Tag Archives: birds

“The joy of killing! the joy of seeing killing done – these are traits of the human race at large.” ― Mark Twain, Following the Equator: A Journey Around the World

quote2 teddybear

The killing of Cecil the lion in Zimbabwe by an American trophy hunter has fanned the flames of  the controversy surrounding sport hunting. A familiar claim made by people opposed to sport hunting is that sport hunters “like killing things,” that is to say they enjoy killing for the sake of killing. This claim typically leaves me at a loss for words as it is so egregiously wrong. Yes, I enjoy hunting, but no, as hard as it is for you to believe, I do not like killing things. While most of my hunting expeditions are in pursuit of game birds I enjoy big game hunting too. To date my big game hunting experience is in the pursuit of the whitetail deer. My introduction to the sport of whitetail deer hunting was by Jason, one of my hunting buddies and a seasoned deer hunter, in 2011. It was not until my second season in November 2012 that I shot my first whitetail deer. It was a happy and exciting moment for me; the successful conclusion of the hunt with a whitetail deer harvested and secure in the knowledge it was a fair chase as the deer we hunt are wild, not the least bit habituated to humans. Continue reading

Advertisements

Mallard hen with duckling

Sole survivor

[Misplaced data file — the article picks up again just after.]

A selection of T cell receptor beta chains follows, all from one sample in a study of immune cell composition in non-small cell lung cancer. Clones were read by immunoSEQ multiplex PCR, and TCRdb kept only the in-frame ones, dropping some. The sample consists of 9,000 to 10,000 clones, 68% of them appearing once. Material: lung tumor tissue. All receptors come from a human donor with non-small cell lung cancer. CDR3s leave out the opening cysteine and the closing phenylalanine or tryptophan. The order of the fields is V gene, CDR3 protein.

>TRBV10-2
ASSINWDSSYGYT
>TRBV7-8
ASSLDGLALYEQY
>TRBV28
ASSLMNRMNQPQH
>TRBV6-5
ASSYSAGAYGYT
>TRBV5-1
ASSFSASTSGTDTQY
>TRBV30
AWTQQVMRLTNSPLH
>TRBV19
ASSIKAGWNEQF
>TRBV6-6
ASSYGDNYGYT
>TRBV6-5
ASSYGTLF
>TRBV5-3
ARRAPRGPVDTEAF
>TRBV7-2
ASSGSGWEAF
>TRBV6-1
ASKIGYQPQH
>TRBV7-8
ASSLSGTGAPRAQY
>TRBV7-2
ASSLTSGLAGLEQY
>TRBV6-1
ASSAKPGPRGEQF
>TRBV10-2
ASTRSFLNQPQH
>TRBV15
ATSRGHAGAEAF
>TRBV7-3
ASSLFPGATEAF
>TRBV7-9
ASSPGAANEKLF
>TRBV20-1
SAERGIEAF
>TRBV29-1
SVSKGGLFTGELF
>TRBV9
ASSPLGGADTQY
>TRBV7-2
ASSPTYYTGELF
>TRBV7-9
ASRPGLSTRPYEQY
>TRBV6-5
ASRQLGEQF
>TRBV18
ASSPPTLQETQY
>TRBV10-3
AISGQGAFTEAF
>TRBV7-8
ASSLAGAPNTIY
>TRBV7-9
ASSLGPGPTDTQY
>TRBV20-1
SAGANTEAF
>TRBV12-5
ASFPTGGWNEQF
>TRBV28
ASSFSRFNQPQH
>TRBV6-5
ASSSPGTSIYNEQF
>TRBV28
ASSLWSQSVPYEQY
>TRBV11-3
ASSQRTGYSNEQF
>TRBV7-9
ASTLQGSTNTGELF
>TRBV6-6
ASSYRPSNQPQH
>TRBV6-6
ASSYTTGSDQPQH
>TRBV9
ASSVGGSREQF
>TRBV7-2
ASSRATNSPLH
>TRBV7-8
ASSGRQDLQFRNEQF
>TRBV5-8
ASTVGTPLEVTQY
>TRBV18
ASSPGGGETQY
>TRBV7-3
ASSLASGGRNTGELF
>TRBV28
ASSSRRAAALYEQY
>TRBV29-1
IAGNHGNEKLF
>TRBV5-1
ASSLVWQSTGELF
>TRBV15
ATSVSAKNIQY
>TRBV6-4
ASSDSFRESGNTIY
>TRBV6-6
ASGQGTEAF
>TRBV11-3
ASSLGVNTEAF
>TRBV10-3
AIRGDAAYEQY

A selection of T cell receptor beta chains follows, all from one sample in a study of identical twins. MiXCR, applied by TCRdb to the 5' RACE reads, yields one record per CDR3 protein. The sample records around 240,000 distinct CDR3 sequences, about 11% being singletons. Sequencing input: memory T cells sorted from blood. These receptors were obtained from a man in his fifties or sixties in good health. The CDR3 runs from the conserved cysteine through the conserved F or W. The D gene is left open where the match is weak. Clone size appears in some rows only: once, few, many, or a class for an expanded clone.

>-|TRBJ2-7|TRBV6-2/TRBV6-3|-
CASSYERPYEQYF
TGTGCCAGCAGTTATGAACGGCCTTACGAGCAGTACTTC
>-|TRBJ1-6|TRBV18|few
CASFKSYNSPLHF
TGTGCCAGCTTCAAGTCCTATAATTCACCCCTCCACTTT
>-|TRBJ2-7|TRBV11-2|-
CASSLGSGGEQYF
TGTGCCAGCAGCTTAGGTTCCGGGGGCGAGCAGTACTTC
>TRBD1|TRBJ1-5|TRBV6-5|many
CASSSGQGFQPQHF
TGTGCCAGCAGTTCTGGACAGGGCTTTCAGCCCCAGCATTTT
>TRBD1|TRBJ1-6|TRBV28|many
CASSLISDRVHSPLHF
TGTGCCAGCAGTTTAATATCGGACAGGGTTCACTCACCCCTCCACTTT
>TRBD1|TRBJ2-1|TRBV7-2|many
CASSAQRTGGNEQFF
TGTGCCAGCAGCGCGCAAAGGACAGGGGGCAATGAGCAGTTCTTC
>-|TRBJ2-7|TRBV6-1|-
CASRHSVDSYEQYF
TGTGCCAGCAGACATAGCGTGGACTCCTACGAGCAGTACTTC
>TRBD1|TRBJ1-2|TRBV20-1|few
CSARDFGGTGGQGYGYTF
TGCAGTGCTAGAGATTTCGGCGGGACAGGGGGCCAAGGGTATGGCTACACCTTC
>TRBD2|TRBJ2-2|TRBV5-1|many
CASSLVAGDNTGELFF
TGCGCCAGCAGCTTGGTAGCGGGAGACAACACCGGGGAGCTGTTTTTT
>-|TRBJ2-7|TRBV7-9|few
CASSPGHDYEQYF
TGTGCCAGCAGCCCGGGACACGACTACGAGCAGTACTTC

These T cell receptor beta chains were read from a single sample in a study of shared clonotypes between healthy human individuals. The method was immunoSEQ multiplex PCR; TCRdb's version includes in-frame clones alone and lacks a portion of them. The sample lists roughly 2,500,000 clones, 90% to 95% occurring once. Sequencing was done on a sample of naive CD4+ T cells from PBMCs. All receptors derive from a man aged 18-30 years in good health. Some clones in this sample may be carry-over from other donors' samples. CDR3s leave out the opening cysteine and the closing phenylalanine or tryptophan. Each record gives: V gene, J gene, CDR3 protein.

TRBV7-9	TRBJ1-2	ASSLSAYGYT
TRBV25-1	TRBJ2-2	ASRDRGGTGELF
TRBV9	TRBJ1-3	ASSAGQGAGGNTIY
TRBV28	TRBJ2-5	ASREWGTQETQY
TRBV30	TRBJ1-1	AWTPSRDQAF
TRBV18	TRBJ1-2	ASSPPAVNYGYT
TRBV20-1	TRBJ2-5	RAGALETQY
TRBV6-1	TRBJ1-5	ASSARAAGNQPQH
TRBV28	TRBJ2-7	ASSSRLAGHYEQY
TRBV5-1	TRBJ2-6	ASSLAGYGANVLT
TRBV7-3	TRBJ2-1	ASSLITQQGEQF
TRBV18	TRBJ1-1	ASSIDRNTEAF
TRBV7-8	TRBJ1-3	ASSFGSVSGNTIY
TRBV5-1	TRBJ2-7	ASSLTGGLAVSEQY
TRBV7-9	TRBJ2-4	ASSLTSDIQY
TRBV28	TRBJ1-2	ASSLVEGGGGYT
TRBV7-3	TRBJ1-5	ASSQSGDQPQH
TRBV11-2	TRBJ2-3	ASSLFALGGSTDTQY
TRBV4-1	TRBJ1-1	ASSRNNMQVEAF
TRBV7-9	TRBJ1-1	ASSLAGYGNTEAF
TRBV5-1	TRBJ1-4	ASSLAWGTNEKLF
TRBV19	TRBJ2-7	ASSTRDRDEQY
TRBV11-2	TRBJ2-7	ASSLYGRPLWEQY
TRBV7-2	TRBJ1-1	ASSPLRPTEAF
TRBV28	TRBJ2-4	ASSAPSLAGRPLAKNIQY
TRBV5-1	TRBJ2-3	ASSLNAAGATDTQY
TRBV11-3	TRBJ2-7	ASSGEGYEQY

By mid-July on the Rideau River this mallard hen has only one of her brood left. She will have started out with a brood of six to eight newly hatched ducklings in May-June, but ducklings fall prey to seagulls, snapping turtles and other predators very easily. Chances are the surviving duckling will not survive its first year of life. This is the reality in the natural world: 85% of the birds and animals born in spring do not last a year, but enough do last long enough to breed the following spring and perpetuate their species.

Photographed and posted by Geoffrey

Gray catbird

Gray catbird

Gray catbird perched in the treetops at the edge of the Rideau River, June 30, 2013. The gray catbird is so named because of its call that sounds like a cat meowing. You can usually hear the call of the gray catbird in shrubs and wooded areas near bodies of water. If you meow back at a catbird, often it will respond and show itself.

Photographed and posted by Geoffrey

Geoffrey’s hunting diary: Red-wing blackbird chicks

On my daily training runs with Hera I found a red-wing blackbird’s nest in the reeds at the edge of a pond in the spot near the Rideau River where I run her. I am keeping an eye on the nest, taking care not to disturb the birds, and in due course saw that four chicks were hatched. I used my camcorder to capture some candid footage of the mother blackbird feeding her chicks.

Video produced and published by Geoffrey

Red-winged blackbird nest

Red-winged blackbird nest

Red-winged blackbird nest in the cattails in a pond next to the Rideau River, May 2, 2013. I will keep an eye on this nest over the next several weeks, from a safe distance, to see how the blackbirds make out in their effort to raise a brood of chicks.

Photographed and posted by Geoffrey